Ligeti – Atmosphères
Wagner – Lohengrin – Prelude (Act I)
Sibelius – Symphony No. 4 in A minor
Debussy – Jeux
Ravel – Daphnis et Chloé – Suite No. 2
Sir Simon Rattle conductor
Three-star chef. Life may not be a box of chocolates, but the Berlin Philharmonic is, and during their first visit to Royal Albert Hall this Proms season, Sir Simon Rattle made gestures that were like plucking nougatine from a dazzling array of sweets. He beams as he conducts, looking seraphic in a nimbus of snow white hair, and why not? At his disposal is an instrument of unparalleled virtuosity, and he sometimes puts his hands down at his side, gazing in rapt appreciation. If his interpretation should falter, the orchestra will carry the music along as if on a flying carpet. I can imagine someone tiring of London without tiring of life. No one who loves music could tire of the Berliners.
The program was dazzling but also didactic, displaying Rattle’s streak as television educator on the BBC. It began with a clever device. Ligeti’s Atmospheres was played to its hushed conclusion, then Rattle beat a measure of silence before proceeding seamlessly into the Prelude to Act 1 of Lohengrin. Two examples of light-as-air orchestration were thus linked, with the additional suggestion that Wagner’s ethereal evocation of a holy knight descending to earth was paralleled by a modernist attempt to portray light as evanescent sound. Still Ligeti’s most popular orchestral work, due to its inclusion in Stanley Kubrick’s 2001: A Space Odyssey, Atmospheres reminds one that the composer had the most adventurous ear of anyone back in the Fifties and Sixties, no small claim. As a study in what he called “micropolyphony,” Atmospheres is textured like fine lace, and at times the string playing verges on silence, making you lean forward to detect the faintest glow of sound – at those times son et lumiere are one.
Going to Berlin turned Rattle into a Wagnerian – also a Brahmsian – which was all but written into his contract. His predecessor, Claudio Abbado, had to swallow the same pill, and neither was given any leeway. Their personal inclinations didn’t matter in the wake of Furtwangler and Karajan, who had made Wagner and Brahms twin peaks in their monumental careers. This night’s Lohengrin Prelude was an exercise in sublime sound more than anything else, and since the music portrays a single celestial mood, that was more than good enough.
The first half ended with the enigmatic Sibelius Fourth, a symphony so loosely attached to formal theme-development-recapitulation-coda that only the Scherzo pays attention to it. The rest seems more like three tone poems strung together, and even then the themes are brief mottoes that creep in and out of the forest light. As an extension of Rattle’s teaching, the Sibelius worked very well after the Ligeti and the Wagner. This was a chillier light being portrayed but sacred in its own way; Sibelius’s reputation rises and falls depending on whether Nature worship and the wisdom of trees are taken seriously. The Berliners learned to play this music on a vast scale under Karajan, unlike the more restrained approach of Colin Davis over the years. Such sumptuousness both hurt and helped on Thursday night. The symphony’s orchestration became a deep, resonant palette, while the privacy of Sibelius’s reverie was made into a huge public utterance. When you were engulfed in beautiful sounds, nothing else much mattered.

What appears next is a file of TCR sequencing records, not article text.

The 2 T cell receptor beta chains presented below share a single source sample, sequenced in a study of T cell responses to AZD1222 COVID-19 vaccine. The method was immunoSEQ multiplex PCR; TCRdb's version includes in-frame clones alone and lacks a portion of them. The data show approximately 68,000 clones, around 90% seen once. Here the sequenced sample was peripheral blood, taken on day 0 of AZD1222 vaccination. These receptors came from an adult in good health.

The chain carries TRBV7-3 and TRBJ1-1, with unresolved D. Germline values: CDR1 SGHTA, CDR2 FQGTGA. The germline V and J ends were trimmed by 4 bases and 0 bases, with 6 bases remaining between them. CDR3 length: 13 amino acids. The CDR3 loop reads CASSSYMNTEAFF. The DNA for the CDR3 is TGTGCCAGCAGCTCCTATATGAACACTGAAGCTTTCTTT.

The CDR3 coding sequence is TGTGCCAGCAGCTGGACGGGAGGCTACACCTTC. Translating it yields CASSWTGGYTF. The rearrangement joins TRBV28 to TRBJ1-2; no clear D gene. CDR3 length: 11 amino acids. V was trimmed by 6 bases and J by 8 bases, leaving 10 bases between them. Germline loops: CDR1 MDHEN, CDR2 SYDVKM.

Clarity of purpose matters a lot in Debussy’s Jeux, however, a work that entirely baffles me. Is it a masterpiece or a mess, the glittering climax of impressionism or a shower of confetti and ticker tape for a parade that never appears? Rattle brought out snippets of dance – a hint of Spanish castanets, a carousel waltz at the end – and clarified all the textures. But for me, Jeux is embroidery in thin air, and during its twenty minutes I tried, in futility, to imagine how Nijinsky ever choreographed it as a tennis game. Ghosts doing rhythmic gymnastics would be closer to home. My companion suggested that the music tells a romantic story, moving from shy, skittering flirtation to warm embrace. If you say so.
The evening ended with a warhorse, Ravel’s Daphnis et Chloe Suite no. 2, done impeccably. As with everything else, Rattle’s approach could have used more rigor and spine, less mesmerizing beauty of sound. Such beauty becomes narcotic when delivered for its own sake. An extraordinary moment occurred as the audience erupted in ovations for the Ravel. Rattle bounded off the podium and rushed through the orchestra to embrace first flutist
Emmanuel Pahud Andreas Blau in a bear hug. Blau looked pleased, and the crowd was thrilled. Rattle has introduced a new egalitarianism between conductor and orchestra. Maybe this was an extreme example – what about the musicians who weren’t hugged? Do they pout? But Blau stood out, even in a galaxy of first-magnitude stars, and the Berliners left the stage confident in their position as the brightest constellation in the evening sky.
2 thoughts on “BBC Prom 63: Berliner Philharmoniker and Sir Simon Rattle”
The flautist was Andreas Blau, and not Emmanuel Pahud.
Thank you for the correction.
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